The vaping industry has followed the path of most new industries, which is first being championed by smaller producers, entrepreneurs and innovators, and once proven, to receive the financial backing of larger firms. 2018 was a banner year for the industry, which has seen positive guidance from the FDA, positive new legislation allowing commercial hemp production which will benefit producers of CBD oils, and big new investments from major tobacco companies in the vaping industry. Scientific reports pointing to the relative safety of vaping have been abundant this year. All in all, what this means is that 2018 was the year vaping entered the mainstream.
It’s about time. Misinformation about the relative safety of vaping has been widespread, but the science is now coming out – and being reinforced by the FDA, the National Institutes of Health and the American Cancer Society – that vaping is safer than smoking, does not contain the same harmful carcinogens as combustible smoking, and it is useful as a smoking cessation tool.
There is an interesting parallel between the emerging vape industry and the computer and dotcom industries. The tech industry was launched years ago mostly out of dorm rooms, garages and cheap office space by innovators with little backing, and they made something great and transformative to all of society. Today of course, the tech industry is dominated by massive corporations with tens of thousands of employees. And while those large corporations may be less innovative, they do possess the wherewithal to take the industry to the next level.
We’re seeing that same level of transformation today in the vape industry, and two major developments are bringing that industry to a major turning point.
Tobacco giant Altria has seen the handwriting on the wall. Combustible cigarette smoking is down, and people are looking for alternatives. The firm made two big announcements recently; first, they took a major stake in Canadian cannabis company Cronos. Altria also announced that it would take a 35 percent stake in Juul with a $12.8 billion investment. The move is highly strategic for Altria, which along with other Big Tobacco firms, has struggled with more regulatory challenges such as the recent move by the FDAto outlaw menthol cigarettes and flavored cigars.
In a statement from Altria on the investment, the firm said, “We are taking significant action to prepare for a future where adult smokers overwhelmingly choose non-combustible products over cigarettes.” According to the release, the move advances Altria’s goal of long-term tobacco harm reduction, noting that Altria was the first company in the industry to support FDA regulation of tobacco products, and reinforcing the fact that the FDA “distinguishes between the harm associated with combustible versus non-combustible products.”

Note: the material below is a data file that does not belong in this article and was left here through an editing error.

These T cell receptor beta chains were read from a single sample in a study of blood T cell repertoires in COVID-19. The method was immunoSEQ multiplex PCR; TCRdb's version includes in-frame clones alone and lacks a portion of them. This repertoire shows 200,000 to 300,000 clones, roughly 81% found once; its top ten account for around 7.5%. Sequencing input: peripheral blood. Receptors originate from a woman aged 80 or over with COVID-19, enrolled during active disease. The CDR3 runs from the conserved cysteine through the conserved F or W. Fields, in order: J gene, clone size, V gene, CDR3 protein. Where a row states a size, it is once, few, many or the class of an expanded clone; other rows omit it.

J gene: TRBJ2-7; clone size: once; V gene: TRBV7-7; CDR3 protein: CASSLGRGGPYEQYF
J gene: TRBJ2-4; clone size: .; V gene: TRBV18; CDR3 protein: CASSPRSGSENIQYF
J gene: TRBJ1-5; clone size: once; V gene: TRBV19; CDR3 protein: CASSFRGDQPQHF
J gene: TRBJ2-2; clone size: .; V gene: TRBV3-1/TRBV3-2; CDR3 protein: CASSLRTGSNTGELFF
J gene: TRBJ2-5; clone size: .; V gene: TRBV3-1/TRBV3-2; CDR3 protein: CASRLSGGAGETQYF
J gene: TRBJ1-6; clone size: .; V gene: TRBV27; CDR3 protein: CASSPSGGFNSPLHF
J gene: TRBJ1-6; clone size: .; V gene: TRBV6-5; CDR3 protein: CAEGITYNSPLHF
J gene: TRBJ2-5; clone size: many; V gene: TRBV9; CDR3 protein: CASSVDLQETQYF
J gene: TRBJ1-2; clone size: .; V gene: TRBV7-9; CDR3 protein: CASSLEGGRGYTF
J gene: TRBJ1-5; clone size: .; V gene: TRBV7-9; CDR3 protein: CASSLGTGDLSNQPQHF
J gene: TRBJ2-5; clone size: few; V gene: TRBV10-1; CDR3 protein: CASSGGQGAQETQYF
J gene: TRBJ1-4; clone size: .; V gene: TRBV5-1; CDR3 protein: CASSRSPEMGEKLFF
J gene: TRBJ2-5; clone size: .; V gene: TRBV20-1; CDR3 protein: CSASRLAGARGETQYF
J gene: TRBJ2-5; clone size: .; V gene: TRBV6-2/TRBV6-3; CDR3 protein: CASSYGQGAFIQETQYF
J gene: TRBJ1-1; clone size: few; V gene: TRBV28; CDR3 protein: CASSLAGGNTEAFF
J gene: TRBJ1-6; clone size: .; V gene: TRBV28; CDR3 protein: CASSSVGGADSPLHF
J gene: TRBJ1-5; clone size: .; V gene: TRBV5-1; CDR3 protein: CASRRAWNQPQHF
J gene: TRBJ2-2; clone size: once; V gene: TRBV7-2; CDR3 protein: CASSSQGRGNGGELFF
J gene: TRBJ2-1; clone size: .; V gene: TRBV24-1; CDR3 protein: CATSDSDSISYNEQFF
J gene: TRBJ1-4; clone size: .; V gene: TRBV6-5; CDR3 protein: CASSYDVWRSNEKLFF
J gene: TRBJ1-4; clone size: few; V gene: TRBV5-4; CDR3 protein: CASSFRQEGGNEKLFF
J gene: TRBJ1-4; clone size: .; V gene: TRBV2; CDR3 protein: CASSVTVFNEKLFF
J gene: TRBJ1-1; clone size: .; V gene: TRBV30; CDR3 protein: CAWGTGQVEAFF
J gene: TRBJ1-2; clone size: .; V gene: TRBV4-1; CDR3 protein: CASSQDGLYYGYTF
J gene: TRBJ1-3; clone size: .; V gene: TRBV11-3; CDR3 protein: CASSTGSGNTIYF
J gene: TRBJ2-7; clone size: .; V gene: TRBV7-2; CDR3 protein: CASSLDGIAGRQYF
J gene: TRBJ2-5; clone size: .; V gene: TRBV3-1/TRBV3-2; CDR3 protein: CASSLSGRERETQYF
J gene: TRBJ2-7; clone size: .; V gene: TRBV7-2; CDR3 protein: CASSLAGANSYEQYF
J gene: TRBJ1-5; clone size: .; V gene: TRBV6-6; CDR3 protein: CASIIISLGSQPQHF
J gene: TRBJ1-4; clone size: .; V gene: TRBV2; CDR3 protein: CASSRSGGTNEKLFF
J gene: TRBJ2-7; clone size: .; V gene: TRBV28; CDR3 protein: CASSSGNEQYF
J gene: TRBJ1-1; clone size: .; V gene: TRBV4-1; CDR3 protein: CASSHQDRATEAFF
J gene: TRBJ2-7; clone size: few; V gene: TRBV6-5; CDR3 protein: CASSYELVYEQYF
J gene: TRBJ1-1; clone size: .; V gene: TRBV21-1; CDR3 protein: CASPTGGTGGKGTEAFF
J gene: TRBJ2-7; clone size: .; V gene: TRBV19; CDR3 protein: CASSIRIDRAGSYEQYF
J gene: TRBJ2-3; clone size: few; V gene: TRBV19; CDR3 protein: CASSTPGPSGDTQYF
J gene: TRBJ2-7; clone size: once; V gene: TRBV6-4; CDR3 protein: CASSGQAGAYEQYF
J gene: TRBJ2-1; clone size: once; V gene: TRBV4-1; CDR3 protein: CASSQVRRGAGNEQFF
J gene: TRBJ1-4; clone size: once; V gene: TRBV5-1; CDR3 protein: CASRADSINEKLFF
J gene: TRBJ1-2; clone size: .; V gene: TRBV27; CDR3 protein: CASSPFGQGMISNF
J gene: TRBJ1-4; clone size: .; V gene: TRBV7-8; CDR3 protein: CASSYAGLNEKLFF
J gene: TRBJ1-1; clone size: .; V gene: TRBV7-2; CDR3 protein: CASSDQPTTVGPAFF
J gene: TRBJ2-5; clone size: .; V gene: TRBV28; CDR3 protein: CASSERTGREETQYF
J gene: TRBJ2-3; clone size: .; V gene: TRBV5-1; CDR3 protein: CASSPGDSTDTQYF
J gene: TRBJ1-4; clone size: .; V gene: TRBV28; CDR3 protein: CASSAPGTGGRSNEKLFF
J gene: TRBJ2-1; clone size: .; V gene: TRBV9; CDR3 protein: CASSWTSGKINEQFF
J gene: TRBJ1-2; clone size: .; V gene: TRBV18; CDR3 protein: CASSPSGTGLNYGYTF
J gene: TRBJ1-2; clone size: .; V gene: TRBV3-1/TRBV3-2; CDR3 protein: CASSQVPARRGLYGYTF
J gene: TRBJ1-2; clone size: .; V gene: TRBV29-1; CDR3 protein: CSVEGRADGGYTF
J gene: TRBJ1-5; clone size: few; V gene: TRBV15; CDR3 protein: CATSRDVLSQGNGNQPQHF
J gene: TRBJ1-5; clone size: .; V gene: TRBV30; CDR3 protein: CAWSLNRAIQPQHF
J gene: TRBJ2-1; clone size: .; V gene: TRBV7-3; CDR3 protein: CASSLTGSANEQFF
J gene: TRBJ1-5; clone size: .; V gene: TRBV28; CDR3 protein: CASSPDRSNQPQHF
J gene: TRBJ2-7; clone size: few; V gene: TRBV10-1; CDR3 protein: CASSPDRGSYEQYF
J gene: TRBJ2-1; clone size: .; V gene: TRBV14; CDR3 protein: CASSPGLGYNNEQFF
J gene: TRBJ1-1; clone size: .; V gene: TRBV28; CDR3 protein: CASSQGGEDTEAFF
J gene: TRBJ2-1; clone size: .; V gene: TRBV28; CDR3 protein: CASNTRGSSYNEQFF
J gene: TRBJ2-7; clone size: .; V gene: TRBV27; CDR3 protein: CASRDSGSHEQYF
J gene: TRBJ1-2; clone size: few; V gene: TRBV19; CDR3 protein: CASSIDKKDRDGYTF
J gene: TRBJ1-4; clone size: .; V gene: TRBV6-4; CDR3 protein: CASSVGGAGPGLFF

Another major development in 2018 is the passage of the 2018 Farm Bill, complete with an amendment put forth by Sen. Mitch McConnell (R-Ky)which legalizes the commercial production of hemp. The move does two things: First, it paves the way for expansion of the production and use of hemp-derived CBD oil, and second, it gives a big boost to agriculture in the tobacco states (McConnell’s home state, by the way, produces a lot of tobacco). CBD oil has until now occupied a legal grey area, but the bill will push it into the mainstream. Domestically-produced, hemp-derived CBD oil, which does not contain the psychoactive ingredient THC, is widely acknowledged as a useful treatment for PTSD, alcohol use disorder, chronic pain, opioid addiction, and even Parkinson disease, according to the National Institutes of Health. With the legality of CBD clarified by the bill, major vendors of vaping products like Nug Republic will begin offering the product.
Finally, the FDA’s November 15 guidance acknowledged the importance of e-cigarettes as a smoking cessation tool, and noted that they are safer than combustible cigarettes. This too is a positive step for the vaping industry especially given that it was widely expected that the FDA would ban menthol and flavored vape liquids outright; instead, the guidance will allow stores to continue selling flavored vape products, so long as they are in closed-off areas that are age-restricted.
In all it has been a big year with Altria’s investments in Cronos and Juul, passage of the 2018 Farm Bill legalizing commercial production of hemp, and the FDA’s statement acknowledging the benefits of vaping overcombustible cigarette smoking. The industry is about to get a lot bigger.